THIS week's Community Column is written by local minister Rev Ian Miller.
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In the summer of 2013, my wife Joan began to complain about a lump in her neck.
“It’s nothing,” she would say.
Eventually she did decide to seek medical advice and after a battery of tests and investigations a tonsillar cancer was diagnosed.
On December 26, 2013, Joan embarked on a debilitating six weeks course of radio therapy.
So from Monday – Friday we would leave Alexandria bound for the radiology unit at the Beatson for her 9am appointment or thereabouts. Strangely enough there was a sort of camaraderie which developed among the fellow sufferers and it was not without humour.
There were also two courses of chemo which took the feet from Joan and she spent some time in Ward B3.
Into our lives at this dark time came a lead clinical nurse called Frances Campbell, dealing with head and neck cancers. Frances is part funded by the Beatson charity.
During a consultation with Joan at her lowest physically and mentally, Frances leaned over, took her hand and just said, “What are we doing to you?”
It was one of those transcendent moments where a light shines in the darkest hour.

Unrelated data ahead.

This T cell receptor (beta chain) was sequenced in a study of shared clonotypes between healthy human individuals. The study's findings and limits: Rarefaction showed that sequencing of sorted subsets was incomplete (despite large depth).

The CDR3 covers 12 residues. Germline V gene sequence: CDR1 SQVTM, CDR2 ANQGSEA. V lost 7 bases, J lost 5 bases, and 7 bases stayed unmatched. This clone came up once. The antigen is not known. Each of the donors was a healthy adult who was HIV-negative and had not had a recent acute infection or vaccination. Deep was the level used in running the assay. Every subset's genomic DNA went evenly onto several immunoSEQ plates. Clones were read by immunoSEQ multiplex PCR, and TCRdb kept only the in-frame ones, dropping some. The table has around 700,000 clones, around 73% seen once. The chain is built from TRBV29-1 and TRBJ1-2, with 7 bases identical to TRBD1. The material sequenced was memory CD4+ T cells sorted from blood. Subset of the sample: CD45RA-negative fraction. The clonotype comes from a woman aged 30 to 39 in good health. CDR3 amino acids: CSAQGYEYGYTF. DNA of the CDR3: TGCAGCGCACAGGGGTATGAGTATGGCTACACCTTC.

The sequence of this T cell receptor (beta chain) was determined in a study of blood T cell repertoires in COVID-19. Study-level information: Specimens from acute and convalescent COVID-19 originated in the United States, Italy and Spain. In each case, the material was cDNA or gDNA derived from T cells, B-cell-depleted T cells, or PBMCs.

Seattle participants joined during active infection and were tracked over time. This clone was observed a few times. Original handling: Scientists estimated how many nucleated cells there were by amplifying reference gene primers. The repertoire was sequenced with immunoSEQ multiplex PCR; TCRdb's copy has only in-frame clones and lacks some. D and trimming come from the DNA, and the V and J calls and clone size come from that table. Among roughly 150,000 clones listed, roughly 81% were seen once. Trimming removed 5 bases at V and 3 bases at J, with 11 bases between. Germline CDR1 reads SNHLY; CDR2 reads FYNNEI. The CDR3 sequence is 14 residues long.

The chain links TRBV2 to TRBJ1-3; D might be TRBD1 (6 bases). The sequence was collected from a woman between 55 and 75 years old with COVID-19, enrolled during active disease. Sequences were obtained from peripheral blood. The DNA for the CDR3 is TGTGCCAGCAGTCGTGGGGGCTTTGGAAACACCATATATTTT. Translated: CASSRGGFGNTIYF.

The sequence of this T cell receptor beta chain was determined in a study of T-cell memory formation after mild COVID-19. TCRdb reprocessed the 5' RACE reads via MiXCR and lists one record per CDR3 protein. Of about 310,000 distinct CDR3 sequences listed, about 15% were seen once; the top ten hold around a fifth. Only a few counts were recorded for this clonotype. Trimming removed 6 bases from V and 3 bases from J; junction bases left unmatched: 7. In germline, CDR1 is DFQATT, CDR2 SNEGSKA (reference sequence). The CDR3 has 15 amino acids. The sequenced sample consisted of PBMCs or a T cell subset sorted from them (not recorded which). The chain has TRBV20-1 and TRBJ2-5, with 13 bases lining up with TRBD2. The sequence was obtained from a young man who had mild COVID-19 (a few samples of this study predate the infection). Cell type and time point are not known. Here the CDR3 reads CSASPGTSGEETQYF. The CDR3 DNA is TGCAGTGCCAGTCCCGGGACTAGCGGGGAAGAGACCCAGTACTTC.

Time and time again I was moved by the level of care and compassion that Joan received.
On February 6, 2014, the treatment was over and there was a long slow climb back to what Joan had been before the illness.
A few days ago the Beatson charity celebrated its third anniversary and announced its intention to support the wonderful work of the oncology unit led by Dr Trish Clark, Gerry O Hare and their team at the Vale.
What a resource of help and healing they have been to people at their lowest ebb.
If or when Dr Clark retires I wonder will the Health Board again sharpen their knives.
As a community let us keep vigilant as to their intentions.
Watch out also for more information about a vigil being planned for the end of April to protest about the continued reduction of valued services.